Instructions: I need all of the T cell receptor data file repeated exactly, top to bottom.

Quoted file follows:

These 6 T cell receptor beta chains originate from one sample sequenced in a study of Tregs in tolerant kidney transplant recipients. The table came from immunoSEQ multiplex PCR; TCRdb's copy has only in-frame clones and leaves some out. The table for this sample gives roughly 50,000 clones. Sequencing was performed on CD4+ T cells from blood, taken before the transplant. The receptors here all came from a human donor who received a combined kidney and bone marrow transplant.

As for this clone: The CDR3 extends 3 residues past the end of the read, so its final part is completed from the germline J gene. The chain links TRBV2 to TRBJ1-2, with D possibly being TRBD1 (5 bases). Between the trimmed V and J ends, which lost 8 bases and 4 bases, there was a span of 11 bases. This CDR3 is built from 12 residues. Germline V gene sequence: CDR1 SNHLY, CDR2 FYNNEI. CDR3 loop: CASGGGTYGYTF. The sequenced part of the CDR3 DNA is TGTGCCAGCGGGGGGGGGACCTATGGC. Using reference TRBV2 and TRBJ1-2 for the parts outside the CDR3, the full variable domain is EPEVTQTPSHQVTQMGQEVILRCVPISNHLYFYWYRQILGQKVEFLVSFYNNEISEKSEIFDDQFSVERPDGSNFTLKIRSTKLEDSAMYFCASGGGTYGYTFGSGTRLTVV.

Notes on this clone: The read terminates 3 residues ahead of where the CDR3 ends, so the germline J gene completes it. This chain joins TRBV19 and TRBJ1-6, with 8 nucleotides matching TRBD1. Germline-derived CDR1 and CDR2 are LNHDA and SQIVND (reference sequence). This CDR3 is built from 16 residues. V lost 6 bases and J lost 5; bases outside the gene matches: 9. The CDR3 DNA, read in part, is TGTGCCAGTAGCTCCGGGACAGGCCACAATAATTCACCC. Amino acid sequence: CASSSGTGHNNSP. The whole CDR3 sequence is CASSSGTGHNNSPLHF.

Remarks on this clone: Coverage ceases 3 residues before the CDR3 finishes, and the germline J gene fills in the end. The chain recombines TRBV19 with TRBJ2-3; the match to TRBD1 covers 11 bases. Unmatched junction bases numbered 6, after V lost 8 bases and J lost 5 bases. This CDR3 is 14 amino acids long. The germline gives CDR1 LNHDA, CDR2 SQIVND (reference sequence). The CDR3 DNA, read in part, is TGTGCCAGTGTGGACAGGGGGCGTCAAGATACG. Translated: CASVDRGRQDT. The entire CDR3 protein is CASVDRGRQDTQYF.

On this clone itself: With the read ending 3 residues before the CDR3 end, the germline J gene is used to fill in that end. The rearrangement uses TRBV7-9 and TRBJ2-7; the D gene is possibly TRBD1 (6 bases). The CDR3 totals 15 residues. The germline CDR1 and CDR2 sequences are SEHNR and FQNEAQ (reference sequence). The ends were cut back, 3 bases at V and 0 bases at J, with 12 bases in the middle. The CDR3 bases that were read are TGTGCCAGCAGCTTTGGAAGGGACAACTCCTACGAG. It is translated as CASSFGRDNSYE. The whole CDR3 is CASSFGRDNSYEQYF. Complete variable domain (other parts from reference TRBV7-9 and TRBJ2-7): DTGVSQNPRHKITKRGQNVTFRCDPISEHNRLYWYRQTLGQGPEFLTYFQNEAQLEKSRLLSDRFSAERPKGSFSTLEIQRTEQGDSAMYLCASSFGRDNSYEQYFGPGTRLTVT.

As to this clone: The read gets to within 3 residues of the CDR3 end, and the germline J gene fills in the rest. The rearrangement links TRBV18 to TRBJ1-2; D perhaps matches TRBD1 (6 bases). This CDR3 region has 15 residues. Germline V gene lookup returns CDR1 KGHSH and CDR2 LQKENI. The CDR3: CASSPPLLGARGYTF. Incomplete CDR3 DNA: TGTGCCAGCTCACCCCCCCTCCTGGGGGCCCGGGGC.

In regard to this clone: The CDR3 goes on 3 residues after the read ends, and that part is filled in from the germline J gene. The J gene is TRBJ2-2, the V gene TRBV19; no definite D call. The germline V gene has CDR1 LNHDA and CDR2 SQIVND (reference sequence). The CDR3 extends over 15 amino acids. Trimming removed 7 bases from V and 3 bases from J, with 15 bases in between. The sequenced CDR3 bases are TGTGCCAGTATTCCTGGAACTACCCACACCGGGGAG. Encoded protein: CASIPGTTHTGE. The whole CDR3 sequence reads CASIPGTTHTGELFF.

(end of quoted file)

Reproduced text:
These 6 T cell receptor beta chains originate from one sample sequenced in a study of Tregs in tolerant kidney transplant recipients. The table came from immunoSEQ multiplex PCR; TCRdb's copy has only in-frame clones and leaves some out. The table for this sample gives roughly 50,000 clones. Sequencing was performed on CD4+ T cells from blood, taken before the transplant. The receptors here all came from a human donor who received a combined kidney and bone marrow transplant.

As for this clone: The CDR3 extends 3 residues past the end of the read, so its final part is completed from the germline J gene. The chain links TRBV2 to TRBJ1-2, with D possibly being TRBD1 (5 bases). Between the trimmed V and J ends, which lost 8 bases and 4 bases, there was a span of 11 bases. This CDR3 is built from 12 residues. Germline V gene sequence: CDR1 SNHLY, CDR2 FYNNEI. CDR3 loop: CASGGGTYGYTF. The sequenced part of the CDR3 DNA is TGTGCCAGCGGGGGGGGGACCTATGGC. Using reference TRBV2 and TRBJ1-2 for the parts outside the CDR3, the full variable domain is EPEVTQTPSHQVTQMGQEVILRCVPISNHLYFYWYRQILGQKVEFLVSFYNNEISEKSEIFDDQFSVERPDGSNFTLKIRSTKLEDSAMYFCASGGGTYGYTFGSGTRLTVV.

Notes on this clone: The read terminates 3 residues ahead of where the CDR3 ends, so the germline J gene completes it. This chain joins TRBV19 and TRBJ1-6, with 8 nucleotides matching TRBD1. Germline-derived CDR1 and CDR2 are LNHDA and SQIVND (reference sequence). This CDR3 is built from 16 residues. V lost 6 bases and J lost 5; bases outside the gene matches: 9. The CDR3 DNA, read in part, is TGTGCCAGTAGCTCCGGGACAGGCCACAATAATTCACCC. Amino acid sequence: CASSSGTGHNNSP. The whole CDR3 sequence is CASSSGTGHNNSPLHF.

Remarks on this clone: Coverage ceases 3 residues before the CDR3 finishes, and the germline J gene fills in the end. The chain recombines TRBV19 with TRBJ2-3; the match to TRBD1 covers 11 bases. Unmatched junction bases numbered 6, after V lost 8 bases and J lost 5 bases. This CDR3 is 14 amino acids long. The germline gives CDR1 LNHDA, CDR2 SQIVND (reference sequence). The CDR3 DNA, read in part, is TGTGCCAGTGTGGACAGGGGGCGTCAAGATACG. Translated: CASVDRGRQDT. The entire CDR3 protein is CASVDRGRQDTQYF.

On this clone itself: With the read ending 3 residues before the CDR3 end, the germline J gene is used to fill in that end. The rearrangement uses TRBV7-9 and TRBJ2-7; the D gene is possibly TRBD1 (6 bases). The CDR3 totals 15 residues. The germline CDR1 and CDR2 sequences are SEHNR and FQNEAQ (reference sequence). The ends were cut back, 3 bases at V and 0 bases at J, with 12 bases in the middle. The CDR3 bases that were read are TGTGCCAGCAGCTTTGGAAGGGACAACTCCTACGAG. It is translated as CASSFGRDNSYE. The whole CDR3 is CASSFGRDNSYEQYF. Complete variable domain (other parts from reference TRBV7-9 and TRBJ2-7): DTGVSQNPRHKITKRGQNVTFRCDPISEHNRLYWYRQTLGQGPEFLTYFQNEAQLEKSRLLSDRFSAERPKGSFSTLEIQRTEQGDSAMYLCASSFGRDNSYEQYFGPGTRLTVT.

As to this clone: The read gets to within 3 residues of the CDR3 end, and the germline J gene fills in the rest. The rearrangement links TRBV18 to TRBJ1-2; D perhaps matches TRBD1 (6 bases). This CDR3 region has 15 residues. Germline V gene lookup returns CDR1 KGHSH and CDR2 LQKENI. The CDR3: CASSPPLLGARGYTF. Incomplete CDR3 DNA: TGTGCCAGCTCACCCCCCCTCCTGGGGGCCCGGGGC.

In regard to this clone: The CDR3 goes on 3 residues after the read ends, and that part is filled in from the germline J gene. The J gene is TRBJ2-2, the V gene TRBV19; no definite D call. The germline V gene has CDR1 LNHDA and CDR2 SQIVND (reference sequence). The CDR3 extends over 15 amino acids. Trimming removed 7 bases from V and 3 bases from J, with 15 bases in between. The sequenced CDR3 bases are TGTGCCAGTATTCCTGGAACTACCCACACCGGGGAG. Encoded protein: CASIPGTTHTGE. The whole CDR3 sequence reads CASIPGTTHTGELFF.